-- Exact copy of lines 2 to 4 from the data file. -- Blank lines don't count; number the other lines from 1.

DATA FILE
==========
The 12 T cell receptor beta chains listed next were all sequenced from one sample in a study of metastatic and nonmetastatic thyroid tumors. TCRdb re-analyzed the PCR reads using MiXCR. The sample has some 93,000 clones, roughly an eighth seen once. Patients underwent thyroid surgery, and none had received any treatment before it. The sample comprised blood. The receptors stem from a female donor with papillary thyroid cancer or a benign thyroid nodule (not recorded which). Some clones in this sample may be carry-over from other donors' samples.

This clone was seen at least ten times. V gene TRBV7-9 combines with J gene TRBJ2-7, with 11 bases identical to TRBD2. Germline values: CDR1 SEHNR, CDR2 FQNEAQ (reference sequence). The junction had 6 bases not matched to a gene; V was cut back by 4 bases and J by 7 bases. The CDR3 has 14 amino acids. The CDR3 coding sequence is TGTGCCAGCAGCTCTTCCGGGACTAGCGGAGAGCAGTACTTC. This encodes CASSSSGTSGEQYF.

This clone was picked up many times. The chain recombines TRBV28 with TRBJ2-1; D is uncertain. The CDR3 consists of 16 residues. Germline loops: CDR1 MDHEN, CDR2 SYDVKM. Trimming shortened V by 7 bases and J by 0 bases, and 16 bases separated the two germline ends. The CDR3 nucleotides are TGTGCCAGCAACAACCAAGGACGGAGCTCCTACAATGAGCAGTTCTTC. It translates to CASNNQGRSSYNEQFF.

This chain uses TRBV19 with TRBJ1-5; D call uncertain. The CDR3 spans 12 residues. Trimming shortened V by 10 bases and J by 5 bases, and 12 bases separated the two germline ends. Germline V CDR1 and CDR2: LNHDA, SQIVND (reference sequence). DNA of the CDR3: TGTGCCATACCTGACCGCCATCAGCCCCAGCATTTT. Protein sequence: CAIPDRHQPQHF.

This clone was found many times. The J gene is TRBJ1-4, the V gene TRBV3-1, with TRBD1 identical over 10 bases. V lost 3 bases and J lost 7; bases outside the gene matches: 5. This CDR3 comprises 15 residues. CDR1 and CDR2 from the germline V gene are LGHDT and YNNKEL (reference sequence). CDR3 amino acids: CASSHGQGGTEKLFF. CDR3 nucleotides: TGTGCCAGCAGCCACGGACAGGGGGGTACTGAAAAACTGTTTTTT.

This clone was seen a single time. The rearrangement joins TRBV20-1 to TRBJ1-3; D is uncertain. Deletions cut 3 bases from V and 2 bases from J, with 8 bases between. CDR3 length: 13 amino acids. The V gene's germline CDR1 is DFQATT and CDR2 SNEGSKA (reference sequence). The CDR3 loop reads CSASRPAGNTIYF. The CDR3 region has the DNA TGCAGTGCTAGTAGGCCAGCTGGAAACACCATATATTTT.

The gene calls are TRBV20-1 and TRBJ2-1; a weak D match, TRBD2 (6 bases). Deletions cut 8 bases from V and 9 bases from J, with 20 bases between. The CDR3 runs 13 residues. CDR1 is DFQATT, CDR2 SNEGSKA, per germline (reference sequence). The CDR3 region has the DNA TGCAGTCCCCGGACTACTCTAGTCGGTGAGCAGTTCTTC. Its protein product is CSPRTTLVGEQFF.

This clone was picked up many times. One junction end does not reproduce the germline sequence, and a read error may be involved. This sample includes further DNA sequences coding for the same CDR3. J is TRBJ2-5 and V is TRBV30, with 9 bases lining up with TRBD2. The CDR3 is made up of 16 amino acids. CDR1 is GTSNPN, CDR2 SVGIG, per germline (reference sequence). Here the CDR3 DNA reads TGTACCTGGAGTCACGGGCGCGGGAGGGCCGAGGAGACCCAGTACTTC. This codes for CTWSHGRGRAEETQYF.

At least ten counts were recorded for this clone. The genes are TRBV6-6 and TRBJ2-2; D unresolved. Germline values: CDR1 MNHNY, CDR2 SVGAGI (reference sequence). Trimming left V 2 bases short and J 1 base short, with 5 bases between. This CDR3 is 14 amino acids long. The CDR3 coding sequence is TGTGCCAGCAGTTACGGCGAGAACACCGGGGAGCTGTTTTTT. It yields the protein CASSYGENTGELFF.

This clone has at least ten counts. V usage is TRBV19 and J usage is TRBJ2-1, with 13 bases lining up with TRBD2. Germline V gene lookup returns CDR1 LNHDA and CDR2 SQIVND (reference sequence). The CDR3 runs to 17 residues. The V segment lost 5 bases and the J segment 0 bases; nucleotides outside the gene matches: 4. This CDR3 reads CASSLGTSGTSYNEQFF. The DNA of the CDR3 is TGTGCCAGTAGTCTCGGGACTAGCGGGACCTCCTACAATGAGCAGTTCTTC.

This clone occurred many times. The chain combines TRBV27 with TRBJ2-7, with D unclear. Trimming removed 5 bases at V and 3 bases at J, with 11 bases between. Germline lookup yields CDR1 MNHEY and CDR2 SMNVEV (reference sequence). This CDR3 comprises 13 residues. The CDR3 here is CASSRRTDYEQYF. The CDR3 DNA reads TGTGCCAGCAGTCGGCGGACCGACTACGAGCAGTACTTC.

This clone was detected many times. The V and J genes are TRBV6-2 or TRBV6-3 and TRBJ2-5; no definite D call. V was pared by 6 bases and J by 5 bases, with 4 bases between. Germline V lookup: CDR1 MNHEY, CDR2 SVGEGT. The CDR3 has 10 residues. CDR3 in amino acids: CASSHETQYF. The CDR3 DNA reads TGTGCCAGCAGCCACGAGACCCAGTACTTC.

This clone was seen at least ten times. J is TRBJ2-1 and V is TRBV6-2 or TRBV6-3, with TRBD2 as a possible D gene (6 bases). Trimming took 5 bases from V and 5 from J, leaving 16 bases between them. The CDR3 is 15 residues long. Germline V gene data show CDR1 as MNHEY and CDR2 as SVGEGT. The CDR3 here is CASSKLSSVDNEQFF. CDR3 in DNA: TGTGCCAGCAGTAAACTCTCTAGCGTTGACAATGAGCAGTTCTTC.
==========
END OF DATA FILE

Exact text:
This clone was seen at least ten times. V gene TRBV7-9 combines with J gene TRBJ2-7, with 11 bases identical to TRBD2. Germline values: CDR1 SEHNR, CDR2 FQNEAQ (reference sequence). The junction had 6 bases not matched to a gene; V was cut back by 4 bases and J by 7 bases. The CDR3 has 14 amino acids. The CDR3 coding sequence is TGTGCCAGCAGCTCTTCCGGGACTAGCGGAGAGCAGTACTTC. This encodes CASSSSGTSGEQYF.

This clone was picked up many times. The chain recombines TRBV28 with TRBJ2-1; D is uncertain. The CDR3 consists of 16 residues. Germline loops: CDR1 MDHEN, CDR2 SYDVKM. Trimming shortened V by 7 bases and J by 0 bases, and 16 bases separated the two germline ends. The CDR3 nucleotides are TGTGCCAGCAACAACCAAGGACGGAGCTCCTACAATGAGCAGTTCTTC. It translates to CASNNQGRSSYNEQFF.

This chain uses TRBV19 with TRBJ1-5; D call uncertain. The CDR3 spans 12 residues. Trimming shortened V by 10 bases and J by 5 bases, and 12 bases separated the two germline ends. Germline V CDR1 and CDR2: LNHDA, SQIVND (reference sequence). DNA of the CDR3: TGTGCCATACCTGACCGCCATCAGCCCCAGCATTTT. Protein sequence: CAIPDRHQPQHF.